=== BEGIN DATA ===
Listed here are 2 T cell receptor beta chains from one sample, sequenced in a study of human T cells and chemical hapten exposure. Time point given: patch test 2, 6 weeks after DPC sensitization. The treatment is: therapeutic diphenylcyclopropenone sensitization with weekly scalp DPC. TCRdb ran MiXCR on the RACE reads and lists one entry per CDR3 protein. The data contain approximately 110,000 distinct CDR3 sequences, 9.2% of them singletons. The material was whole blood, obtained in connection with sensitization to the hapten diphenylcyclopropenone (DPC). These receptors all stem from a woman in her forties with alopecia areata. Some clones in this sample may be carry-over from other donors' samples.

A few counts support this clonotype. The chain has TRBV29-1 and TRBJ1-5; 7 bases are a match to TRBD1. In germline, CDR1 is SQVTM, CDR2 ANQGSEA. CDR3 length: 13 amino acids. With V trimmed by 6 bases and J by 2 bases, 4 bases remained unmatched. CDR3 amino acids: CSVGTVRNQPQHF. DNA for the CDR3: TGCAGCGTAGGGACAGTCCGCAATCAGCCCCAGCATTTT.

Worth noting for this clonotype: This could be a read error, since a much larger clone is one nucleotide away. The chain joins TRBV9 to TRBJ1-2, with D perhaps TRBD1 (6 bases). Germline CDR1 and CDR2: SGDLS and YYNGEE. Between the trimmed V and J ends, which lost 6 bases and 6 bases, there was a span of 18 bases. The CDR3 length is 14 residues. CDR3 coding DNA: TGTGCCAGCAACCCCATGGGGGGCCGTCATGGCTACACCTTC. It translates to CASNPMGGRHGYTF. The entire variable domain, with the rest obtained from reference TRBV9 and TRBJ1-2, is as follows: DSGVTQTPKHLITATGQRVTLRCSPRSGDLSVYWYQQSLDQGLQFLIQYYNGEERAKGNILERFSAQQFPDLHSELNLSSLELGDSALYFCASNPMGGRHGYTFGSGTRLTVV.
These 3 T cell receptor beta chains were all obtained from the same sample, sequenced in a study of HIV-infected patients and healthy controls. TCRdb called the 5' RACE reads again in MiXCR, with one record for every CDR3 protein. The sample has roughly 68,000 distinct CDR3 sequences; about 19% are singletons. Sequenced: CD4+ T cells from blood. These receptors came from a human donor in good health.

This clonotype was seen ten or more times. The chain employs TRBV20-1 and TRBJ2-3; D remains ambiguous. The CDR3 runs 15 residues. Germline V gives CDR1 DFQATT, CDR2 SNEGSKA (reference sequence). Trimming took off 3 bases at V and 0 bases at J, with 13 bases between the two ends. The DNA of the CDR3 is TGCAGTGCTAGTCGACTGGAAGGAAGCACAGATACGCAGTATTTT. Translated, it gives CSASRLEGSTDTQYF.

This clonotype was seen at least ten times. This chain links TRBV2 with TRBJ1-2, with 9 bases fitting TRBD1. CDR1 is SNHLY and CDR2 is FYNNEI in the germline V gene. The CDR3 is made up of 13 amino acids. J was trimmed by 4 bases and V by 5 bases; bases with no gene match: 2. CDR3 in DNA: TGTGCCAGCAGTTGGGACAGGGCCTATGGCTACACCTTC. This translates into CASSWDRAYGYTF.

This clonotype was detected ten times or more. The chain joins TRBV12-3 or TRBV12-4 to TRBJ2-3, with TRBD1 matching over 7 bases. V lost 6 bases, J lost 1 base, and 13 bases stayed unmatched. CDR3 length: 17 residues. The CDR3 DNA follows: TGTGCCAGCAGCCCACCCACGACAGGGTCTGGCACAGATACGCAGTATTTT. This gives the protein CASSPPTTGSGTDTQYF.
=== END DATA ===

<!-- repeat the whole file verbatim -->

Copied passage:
Listed here are 2 T cell receptor beta chains from one sample, sequenced in a study of human T cells and chemical hapten exposure. Time point given: patch test 2, 6 weeks after DPC sensitization. The treatment is: therapeutic diphenylcyclopropenone sensitization with weekly scalp DPC. TCRdb ran MiXCR on the RACE reads and lists one entry per CDR3 protein. The data contain approximately 110,000 distinct CDR3 sequences, 9.2% of them singletons. The material was whole blood, obtained in connection with sensitization to the hapten diphenylcyclopropenone (DPC). These receptors all stem from a woman in her forties with alopecia areata. Some clones in this sample may be carry-over from other donors' samples.

A few counts support this clonotype. The chain has TRBV29-1 and TRBJ1-5; 7 bases are a match to TRBD1. In germline, CDR1 is SQVTM, CDR2 ANQGSEA. CDR3 length: 13 amino acids. With V trimmed by 6 bases and J by 2 bases, 4 bases remained unmatched. CDR3 amino acids: CSVGTVRNQPQHF. DNA for the CDR3: TGCAGCGTAGGGACAGTCCGCAATCAGCCCCAGCATTTT.

Worth noting for this clonotype: This could be a read error, since a much larger clone is one nucleotide away. The chain joins TRBV9 to TRBJ1-2, with D perhaps TRBD1 (6 bases). Germline CDR1 and CDR2: SGDLS and YYNGEE. Between the trimmed V and J ends, which lost 6 bases and 6 bases, there was a span of 18 bases. The CDR3 length is 14 residues. CDR3 coding DNA: TGTGCCAGCAACCCCATGGGGGGCCGTCATGGCTACACCTTC. It translates to CASNPMGGRHGYTF. The entire variable domain, with the rest obtained from reference TRBV9 and TRBJ1-2, is as follows: DSGVTQTPKHLITATGQRVTLRCSPRSGDLSVYWYQQSLDQGLQFLIQYYNGEERAKGNILERFSAQQFPDLHSELNLSSLELGDSALYFCASNPMGGRHGYTFGSGTRLTVV.
These 3 T cell receptor beta chains were all obtained from the same sample, sequenced in a study of HIV-infected patients and healthy controls. TCRdb called the 5' RACE reads again in MiXCR, with one record for every CDR3 protein. The sample has roughly 68,000 distinct CDR3 sequences; about 19% are singletons. Sequenced: CD4+ T cells from blood. These receptors came from a human donor in good health.

This clonotype was seen ten or more times. The chain employs TRBV20-1 and TRBJ2-3; D remains ambiguous. The CDR3 runs 15 residues. Germline V gives CDR1 DFQATT, CDR2 SNEGSKA (reference sequence). Trimming took off 3 bases at V and 0 bases at J, with 13 bases between the two ends. The DNA of the CDR3 is TGCAGTGCTAGTCGACTGGAAGGAAGCACAGATACGCAGTATTTT. Translated, it gives CSASRLEGSTDTQYF.

This clonotype was seen at least ten times. This chain links TRBV2 with TRBJ1-2, with 9 bases fitting TRBD1. CDR1 is SNHLY and CDR2 is FYNNEI in the germline V gene. The CDR3 is made up of 13 amino acids. J was trimmed by 4 bases and V by 5 bases; bases with no gene match: 2. CDR3 in DNA: TGTGCCAGCAGTTGGGACAGGGCCTATGGCTACACCTTC. This translates into CASSWDRAYGYTF.

This clonotype was detected ten times or more. The chain joins TRBV12-3 or TRBV12-4 to TRBJ2-3, with TRBD1 matching over 7 bases. V lost 6 bases, J lost 1 base, and 13 bases stayed unmatched. CDR3 length: 17 residues. The CDR3 DNA follows: TGTGCCAGCAGCCCACCCACGACAGGGTCTGGCACAGATACGCAGTATTTT. This gives the protein CASSPPTTGSGTDTQYF.